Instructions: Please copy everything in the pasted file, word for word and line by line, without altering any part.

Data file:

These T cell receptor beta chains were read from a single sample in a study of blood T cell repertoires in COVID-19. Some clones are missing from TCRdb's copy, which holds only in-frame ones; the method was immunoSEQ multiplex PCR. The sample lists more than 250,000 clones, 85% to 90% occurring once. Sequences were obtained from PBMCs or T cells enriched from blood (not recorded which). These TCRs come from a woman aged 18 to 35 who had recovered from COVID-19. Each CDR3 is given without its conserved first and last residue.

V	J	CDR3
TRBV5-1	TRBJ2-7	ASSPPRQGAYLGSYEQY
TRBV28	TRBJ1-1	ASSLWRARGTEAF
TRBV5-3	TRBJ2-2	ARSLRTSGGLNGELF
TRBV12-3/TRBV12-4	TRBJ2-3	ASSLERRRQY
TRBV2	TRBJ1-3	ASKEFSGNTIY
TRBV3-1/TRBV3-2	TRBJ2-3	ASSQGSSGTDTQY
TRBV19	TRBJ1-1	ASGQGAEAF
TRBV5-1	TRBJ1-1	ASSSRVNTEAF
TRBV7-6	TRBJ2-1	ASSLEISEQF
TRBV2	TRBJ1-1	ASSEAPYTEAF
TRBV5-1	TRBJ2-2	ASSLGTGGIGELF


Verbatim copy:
These T cell receptor beta chains were read from a single sample in a study of blood T cell repertoires in COVID-19. Some clones are missing from TCRdb's copy, which holds only in-frame ones; the method was immunoSEQ multiplex PCR. The sample lists more than 250,000 clones, 85% to 90% occurring once. Sequences were obtained from PBMCs or T cells enriched from blood (not recorded which). These TCRs come from a woman aged 18 to 35 who had recovered from COVID-19. Each CDR3 is given without its conserved first and last residue.

V	J	CDR3
TRBV5-1	TRBJ2-7	ASSPPRQGAYLGSYEQY
TRBV28	TRBJ1-1	ASSLWRARGTEAF
TRBV5-3	TRBJ2-2	ARSLRTSGGLNGELF
TRBV12-3/TRBV12-4	TRBJ2-3	ASSLERRRQY
TRBV2	TRBJ1-3	ASKEFSGNTIY
TRBV3-1/TRBV3-2	TRBJ2-3	ASSQGSSGTDTQY
TRBV19	TRBJ1-1	ASGQGAEAF
TRBV5-1	TRBJ1-1	ASSSRVNTEAF
TRBV7-6	TRBJ2-1	ASSLEISEQF
TRBV2	TRBJ1-1	ASSEAPYTEAF
TRBV5-1	TRBJ2-2	ASSLGTGGIGELF